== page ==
Cooper, Tracy Elizabeth; Hall, Marcia B.; West, Ashley D.; Lingo, Stuart, 1964- (Temple University. Libraries, 2017)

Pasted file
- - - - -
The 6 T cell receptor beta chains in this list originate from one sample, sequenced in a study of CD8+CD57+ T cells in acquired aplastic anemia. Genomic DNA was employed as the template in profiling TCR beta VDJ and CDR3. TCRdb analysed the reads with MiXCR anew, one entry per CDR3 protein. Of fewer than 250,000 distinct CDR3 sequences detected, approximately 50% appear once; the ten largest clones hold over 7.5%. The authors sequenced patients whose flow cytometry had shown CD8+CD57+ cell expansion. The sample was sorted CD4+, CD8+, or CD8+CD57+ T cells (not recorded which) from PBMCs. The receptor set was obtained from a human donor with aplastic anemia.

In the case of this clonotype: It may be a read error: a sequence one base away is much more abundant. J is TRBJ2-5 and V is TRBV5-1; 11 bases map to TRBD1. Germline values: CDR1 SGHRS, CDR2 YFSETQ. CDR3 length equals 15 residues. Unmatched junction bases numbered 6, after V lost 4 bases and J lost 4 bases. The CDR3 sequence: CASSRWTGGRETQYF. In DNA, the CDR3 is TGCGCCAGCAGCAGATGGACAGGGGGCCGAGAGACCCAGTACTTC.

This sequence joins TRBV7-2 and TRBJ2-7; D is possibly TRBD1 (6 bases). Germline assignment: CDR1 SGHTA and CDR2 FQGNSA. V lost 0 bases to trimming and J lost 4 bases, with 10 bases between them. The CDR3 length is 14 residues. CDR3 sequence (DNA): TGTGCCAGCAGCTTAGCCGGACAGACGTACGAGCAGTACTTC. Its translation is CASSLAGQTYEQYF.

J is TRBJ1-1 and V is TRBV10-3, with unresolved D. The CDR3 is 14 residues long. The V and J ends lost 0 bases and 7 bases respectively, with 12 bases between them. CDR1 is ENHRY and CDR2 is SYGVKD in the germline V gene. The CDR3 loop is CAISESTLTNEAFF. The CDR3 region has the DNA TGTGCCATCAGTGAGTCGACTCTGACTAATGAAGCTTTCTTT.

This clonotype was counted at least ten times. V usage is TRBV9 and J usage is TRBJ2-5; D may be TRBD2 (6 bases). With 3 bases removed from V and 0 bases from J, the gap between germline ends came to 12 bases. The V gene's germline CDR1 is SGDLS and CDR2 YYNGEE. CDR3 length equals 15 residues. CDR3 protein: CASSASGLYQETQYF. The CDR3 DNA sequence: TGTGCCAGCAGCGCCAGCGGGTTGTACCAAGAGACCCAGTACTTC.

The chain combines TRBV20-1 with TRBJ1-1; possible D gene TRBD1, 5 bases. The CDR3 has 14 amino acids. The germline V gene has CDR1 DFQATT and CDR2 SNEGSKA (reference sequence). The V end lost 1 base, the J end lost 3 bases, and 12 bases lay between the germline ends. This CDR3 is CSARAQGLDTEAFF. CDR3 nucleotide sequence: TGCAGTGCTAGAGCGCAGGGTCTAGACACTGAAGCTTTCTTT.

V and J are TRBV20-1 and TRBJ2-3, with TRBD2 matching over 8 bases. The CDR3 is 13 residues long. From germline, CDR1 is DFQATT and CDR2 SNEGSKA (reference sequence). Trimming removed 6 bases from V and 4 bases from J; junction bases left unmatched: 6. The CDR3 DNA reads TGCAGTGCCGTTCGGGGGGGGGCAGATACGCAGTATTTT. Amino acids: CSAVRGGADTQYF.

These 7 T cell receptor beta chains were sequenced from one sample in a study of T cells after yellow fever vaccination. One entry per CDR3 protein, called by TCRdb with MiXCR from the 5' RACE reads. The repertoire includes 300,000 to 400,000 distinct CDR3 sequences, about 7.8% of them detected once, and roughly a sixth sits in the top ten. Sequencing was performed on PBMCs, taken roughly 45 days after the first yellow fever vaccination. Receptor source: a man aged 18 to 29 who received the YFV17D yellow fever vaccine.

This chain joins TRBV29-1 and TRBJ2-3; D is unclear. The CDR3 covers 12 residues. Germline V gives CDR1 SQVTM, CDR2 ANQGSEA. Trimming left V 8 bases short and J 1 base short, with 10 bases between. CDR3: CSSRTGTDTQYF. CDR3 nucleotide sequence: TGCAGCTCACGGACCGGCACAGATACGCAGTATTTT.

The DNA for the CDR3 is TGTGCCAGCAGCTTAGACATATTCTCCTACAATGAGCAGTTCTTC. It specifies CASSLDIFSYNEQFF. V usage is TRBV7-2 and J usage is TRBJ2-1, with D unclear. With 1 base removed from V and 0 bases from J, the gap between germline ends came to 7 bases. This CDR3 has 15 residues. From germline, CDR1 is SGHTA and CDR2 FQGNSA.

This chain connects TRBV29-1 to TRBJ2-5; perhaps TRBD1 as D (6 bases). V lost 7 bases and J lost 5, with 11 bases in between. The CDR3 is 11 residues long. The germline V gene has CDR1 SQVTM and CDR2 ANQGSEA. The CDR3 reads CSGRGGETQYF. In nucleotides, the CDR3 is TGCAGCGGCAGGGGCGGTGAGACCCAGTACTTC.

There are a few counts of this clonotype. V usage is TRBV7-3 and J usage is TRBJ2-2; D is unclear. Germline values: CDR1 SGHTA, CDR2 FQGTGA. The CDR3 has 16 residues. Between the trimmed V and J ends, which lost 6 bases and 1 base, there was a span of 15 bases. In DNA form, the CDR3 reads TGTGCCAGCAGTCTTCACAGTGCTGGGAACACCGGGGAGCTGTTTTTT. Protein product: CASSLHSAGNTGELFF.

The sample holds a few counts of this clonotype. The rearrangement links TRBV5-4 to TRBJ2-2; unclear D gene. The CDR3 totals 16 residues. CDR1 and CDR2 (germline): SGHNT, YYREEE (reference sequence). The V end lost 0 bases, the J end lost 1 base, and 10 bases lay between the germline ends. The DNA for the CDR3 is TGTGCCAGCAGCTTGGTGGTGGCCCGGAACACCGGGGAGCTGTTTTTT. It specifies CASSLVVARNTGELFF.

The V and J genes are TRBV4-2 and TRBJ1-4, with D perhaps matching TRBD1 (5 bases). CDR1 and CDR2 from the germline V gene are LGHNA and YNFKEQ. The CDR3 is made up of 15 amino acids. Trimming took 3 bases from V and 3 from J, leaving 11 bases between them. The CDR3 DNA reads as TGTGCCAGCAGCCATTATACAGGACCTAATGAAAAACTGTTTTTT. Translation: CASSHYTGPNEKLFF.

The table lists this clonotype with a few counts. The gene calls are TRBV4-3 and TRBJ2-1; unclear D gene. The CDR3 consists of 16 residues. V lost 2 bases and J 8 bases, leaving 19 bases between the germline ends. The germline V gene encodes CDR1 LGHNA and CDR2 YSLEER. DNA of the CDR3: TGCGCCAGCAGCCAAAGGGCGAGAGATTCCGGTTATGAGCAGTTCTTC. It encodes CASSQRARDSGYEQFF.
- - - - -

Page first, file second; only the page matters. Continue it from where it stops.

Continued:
By the second decade of the twenty-first century, the preponderance of scholarship examining oil paintings made on stone slabs or metal sheets in Western Europe during the early modern period (fifteenth–eighteenth centuries) had settled on an interpretation of these artworks as artifacts of an elite taste that sought objects for inclusion in private collections of whatever was rare, curious, exquisite, or ingenious. In a cabinet of curiosities, naturalia formed by nature and artificialia made by man all complemented each other as demonstrations of marvelous things (mirabilia). Certainly small-scale paintings on stone or metal exhibited amidst these kinds of rarities aided in aggrandizing a noble or bourgeois collector’s social prestige. As well, they might have derived their interest as collectables because of the painter’s fame or increased capacity for miniaturization on copper plates, or because the painter left a slab of lapis lazuli, for example, partially uncovered to reveal its visually arresting stratigraphy or coloration. Nonetheless, while the lithic and metallic supports might have added value to the oil paintings it was not thought to add meaning. A totalizing theory about this type of artwork, based on a perception of them as if they had only served as conspicuous consumables, therefore overlooks that in other circumstances the stone and metal supports did contribute to the iconographic substance of the paintings. As this dissertation will argue, the introduction of metal and stone supports allowed patrons and painters literally to add another layer of meaning to an oil painting’s imagery. These materials mattered not just as passive receptacles of meaning but as active shapers of significance. Evidence for this hypothesis exists in the historical record in at least three identifiable contexts: Leonardo da Vinci’s Portrait of Ginevra de’Benci (ca. 1474–1478) in relation to the epistemological debate known as the Paragone; funerary monuments in Roman churches inclusive of painted portraits in relation to theories about color and lifelikeness; medallion-shaped, chest plates known as Escudos de monjas (Nuns’ Shields) worn by nuns of some religious orders in Colonial Mexico in relation to pre-Hispanic sacral materials. All three of these case studies ultimately concern the paradoxical materialization of the immaterial fame of the painter, the soul of the deceased, and the Christian divine. Observing them in tandem provides an outline of the origins and development of the technique of painting with oils on stone and metal, and consequently broadens our understanding of this wider, early modern phenomenon.